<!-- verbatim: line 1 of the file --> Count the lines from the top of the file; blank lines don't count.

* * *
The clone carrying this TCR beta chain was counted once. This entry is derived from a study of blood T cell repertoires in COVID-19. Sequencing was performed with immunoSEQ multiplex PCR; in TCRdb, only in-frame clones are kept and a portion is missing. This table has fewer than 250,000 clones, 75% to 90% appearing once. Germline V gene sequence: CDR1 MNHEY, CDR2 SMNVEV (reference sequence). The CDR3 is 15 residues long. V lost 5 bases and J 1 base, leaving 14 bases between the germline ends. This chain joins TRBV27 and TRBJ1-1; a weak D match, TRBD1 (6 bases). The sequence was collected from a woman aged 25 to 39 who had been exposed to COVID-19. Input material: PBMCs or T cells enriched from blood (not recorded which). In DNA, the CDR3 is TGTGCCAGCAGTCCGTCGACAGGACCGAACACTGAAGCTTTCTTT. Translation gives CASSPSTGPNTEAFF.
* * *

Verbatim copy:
The clone carrying this TCR beta chain was counted once. This entry is derived from a study of blood T cell repertoires in COVID-19. Sequencing was performed with immunoSEQ multiplex PCR; in TCRdb, only in-frame clones are kept and a portion is missing. This table has fewer than 250,000 clones, 75% to 90% appearing once. Germline V gene sequence: CDR1 MNHEY, CDR2 SMNVEV (reference sequence). The CDR3 is 15 residues long. V lost 5 bases and J 1 base, leaving 14 bases between the germline ends. This chain joins TRBV27 and TRBJ1-1; a weak D match, TRBD1 (6 bases). The sequence was collected from a woman aged 25 to 39 who had been exposed to COVID-19. Input material: PBMCs or T cells enriched from blood (not recorded which). In DNA, the CDR3 is TGTGCCAGCAGTCCGTCGACAGGACCGAACACTGAAGCTTTCTTT. Translation gives CASSPSTGPNTEAFF.